Empties ( Vratné Lahve) ****
Jan Svĕrák, Czech Republic
Starts January 24
Literature teacher Josef (Zaenek Svĕrák) can cope neither with the modern attitude of students nor with the new technological advances of the computer. He retires to stay at home with his wife Eliska (Tatiana Vilhelmova). She is not entirely ready to have him at home. Josef is bored with retirement and refuses to accept that he has nothing left to give back to the community. He becomes a bike currier as well as a bottle recycler and during this time changes many people’s lives including his own. He also has strange sex fantasy dreams which lead nowhere. In the end he realizes he needs to do something dramatic in order to shake his wife out of her retirement slump so that they can finally have fun together. The couple’s relationship is complicated and full of miscommunications.

At the Filmfest, Svĕrák gave us insight into this wonderful third part of a trilogy on human aging which his father wrote. He explained that his father, a well known actor in Prague, is getting older and wanted to capture not only the essence of aging but also the importance of continuing with life. Jan Svĕrák said that his father took a hard look at his own marriage and tried to write as much as possible from his side. So the film is really taken from the man’s view. He said that this was because his mother was unwilling to open up and explain her side.
It was interesting that this husband-wife team acted in theater some thirty years ago and they used photos from that time on this set. So, if any of you remember how good the film Kolya was, you won’t want to miss this one. (Shelly Schoeneshoefer BS, NT)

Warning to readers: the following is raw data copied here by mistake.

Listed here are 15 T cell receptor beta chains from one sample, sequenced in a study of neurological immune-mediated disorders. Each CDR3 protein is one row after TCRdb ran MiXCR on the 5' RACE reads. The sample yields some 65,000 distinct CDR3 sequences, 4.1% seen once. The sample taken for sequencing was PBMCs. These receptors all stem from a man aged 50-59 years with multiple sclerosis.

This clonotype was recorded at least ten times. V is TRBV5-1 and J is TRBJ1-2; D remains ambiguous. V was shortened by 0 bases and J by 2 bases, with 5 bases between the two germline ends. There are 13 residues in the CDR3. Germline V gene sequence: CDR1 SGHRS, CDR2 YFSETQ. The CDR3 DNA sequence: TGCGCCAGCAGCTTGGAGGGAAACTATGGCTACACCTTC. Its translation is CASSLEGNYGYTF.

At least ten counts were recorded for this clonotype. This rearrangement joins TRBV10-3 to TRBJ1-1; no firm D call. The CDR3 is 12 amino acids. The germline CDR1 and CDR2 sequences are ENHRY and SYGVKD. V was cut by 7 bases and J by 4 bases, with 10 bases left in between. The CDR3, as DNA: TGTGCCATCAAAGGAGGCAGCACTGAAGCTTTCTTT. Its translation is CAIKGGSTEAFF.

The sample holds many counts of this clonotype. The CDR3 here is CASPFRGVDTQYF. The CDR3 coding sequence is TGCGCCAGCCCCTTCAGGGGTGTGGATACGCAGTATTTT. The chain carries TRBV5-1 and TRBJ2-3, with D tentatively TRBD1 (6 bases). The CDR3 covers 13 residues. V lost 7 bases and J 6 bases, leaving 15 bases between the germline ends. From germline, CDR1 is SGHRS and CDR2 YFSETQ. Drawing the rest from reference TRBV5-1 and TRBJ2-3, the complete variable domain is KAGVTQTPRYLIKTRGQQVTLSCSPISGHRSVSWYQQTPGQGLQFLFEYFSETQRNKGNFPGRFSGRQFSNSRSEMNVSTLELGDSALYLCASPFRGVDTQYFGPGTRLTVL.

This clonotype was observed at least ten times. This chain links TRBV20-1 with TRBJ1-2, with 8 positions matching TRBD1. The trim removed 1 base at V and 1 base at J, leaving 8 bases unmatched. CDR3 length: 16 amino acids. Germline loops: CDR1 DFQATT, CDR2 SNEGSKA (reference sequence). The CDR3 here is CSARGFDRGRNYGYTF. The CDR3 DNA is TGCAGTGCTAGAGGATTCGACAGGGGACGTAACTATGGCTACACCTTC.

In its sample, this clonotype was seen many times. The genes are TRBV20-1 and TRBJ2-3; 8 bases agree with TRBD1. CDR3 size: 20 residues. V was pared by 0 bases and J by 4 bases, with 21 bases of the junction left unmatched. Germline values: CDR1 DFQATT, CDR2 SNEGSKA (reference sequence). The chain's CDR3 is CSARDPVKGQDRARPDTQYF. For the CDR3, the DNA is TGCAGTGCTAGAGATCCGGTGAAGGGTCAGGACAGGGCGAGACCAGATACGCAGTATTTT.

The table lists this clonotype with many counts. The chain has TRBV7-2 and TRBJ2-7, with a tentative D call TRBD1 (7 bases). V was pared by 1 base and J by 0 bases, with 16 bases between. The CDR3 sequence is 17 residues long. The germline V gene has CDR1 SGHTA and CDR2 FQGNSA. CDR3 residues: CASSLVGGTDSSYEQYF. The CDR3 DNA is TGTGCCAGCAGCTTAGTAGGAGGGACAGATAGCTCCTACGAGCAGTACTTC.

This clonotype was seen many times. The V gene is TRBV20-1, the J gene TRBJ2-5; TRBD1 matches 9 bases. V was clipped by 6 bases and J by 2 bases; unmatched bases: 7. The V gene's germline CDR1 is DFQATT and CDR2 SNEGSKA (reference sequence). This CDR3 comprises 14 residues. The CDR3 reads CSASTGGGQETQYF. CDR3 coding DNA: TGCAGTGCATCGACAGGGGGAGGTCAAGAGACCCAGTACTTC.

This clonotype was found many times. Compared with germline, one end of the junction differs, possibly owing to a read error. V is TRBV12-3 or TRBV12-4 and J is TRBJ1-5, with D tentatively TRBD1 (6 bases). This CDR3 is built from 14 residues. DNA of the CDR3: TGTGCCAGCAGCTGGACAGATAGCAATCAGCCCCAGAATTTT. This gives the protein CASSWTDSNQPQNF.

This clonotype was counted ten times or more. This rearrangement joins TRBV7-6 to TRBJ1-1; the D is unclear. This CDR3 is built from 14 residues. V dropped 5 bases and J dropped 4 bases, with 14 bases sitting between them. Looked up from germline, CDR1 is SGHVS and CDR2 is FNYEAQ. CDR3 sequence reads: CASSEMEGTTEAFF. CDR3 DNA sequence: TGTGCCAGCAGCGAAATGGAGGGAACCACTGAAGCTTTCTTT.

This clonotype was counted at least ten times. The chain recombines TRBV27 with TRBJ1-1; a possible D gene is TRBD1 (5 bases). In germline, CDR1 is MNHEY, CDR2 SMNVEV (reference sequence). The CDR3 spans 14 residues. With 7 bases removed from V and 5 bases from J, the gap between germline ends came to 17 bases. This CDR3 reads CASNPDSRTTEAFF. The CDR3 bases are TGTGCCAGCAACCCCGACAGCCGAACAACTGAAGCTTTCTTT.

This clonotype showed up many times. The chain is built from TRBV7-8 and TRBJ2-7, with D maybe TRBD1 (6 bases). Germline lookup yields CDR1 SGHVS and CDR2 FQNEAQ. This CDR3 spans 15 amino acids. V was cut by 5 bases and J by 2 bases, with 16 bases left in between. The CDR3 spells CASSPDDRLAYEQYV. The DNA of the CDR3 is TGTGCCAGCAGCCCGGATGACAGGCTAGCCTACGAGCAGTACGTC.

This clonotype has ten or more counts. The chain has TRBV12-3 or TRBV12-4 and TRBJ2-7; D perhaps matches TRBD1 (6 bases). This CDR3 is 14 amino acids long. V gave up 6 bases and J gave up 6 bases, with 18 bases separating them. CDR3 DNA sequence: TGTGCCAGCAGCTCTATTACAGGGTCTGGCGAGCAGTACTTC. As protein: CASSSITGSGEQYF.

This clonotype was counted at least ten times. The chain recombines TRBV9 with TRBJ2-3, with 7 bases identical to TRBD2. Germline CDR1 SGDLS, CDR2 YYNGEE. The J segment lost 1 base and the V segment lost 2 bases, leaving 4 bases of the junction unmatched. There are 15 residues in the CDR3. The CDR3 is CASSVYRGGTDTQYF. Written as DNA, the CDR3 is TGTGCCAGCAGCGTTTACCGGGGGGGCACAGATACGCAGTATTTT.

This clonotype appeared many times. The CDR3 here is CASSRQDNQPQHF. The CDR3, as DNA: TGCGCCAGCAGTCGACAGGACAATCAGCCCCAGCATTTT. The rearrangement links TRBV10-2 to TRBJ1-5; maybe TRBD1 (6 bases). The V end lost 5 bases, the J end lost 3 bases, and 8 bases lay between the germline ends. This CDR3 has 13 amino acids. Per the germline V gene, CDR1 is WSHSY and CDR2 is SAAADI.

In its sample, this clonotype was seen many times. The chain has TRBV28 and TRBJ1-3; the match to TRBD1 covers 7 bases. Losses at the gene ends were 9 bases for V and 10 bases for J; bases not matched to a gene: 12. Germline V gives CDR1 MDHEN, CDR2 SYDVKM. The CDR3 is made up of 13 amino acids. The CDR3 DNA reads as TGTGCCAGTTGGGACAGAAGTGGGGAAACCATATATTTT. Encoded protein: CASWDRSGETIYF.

Andrew Shea, USA 
Early one morning, Frank (Billy Burke) knocks on Karen’s (Sherry Stringfield) door; we see utter surprise, shock and a bit of frenetic terror cloud her face as she stands clutching her bathrobe tightly around her body. As she speaks to him through the door intercom, we know that they have a history, and it probably went bad. We relate to Karen immediately as the rational, sane part of this pair, as Frank emits a mysterious vibe that says “beware, this guy is dangerous in a calculating, matter-of –fact way”. And that is how it remains through this indie film of suspense, pay-back and mind games. But Forfeit doesn’t rest on its psycho thriller laurels; the story of Karen and Frank unravels within a darkly comedic sub-plot about an armored-car company run by corrupt, small-scale embezzlers cheating the insurance industry by taking out fraudulent policies on their non-ambitious employees, one of whom is Frank. Between a money heist, murder, flashbacks from Frank’s past, and his current obsession with following the spiritual advice of a questionable tele-evangelist (Gregory Itzin), we are presented with a film that is slightly reminiscent of American Beauty in its derisive humor and wit, minus the beauty. Forfeit is tense, callously funny, and deeply disturbing as each scene changes tone, until we arrive at a big bang finale that pops the bubble to survey all the sorry pieces with clarity and melancholy.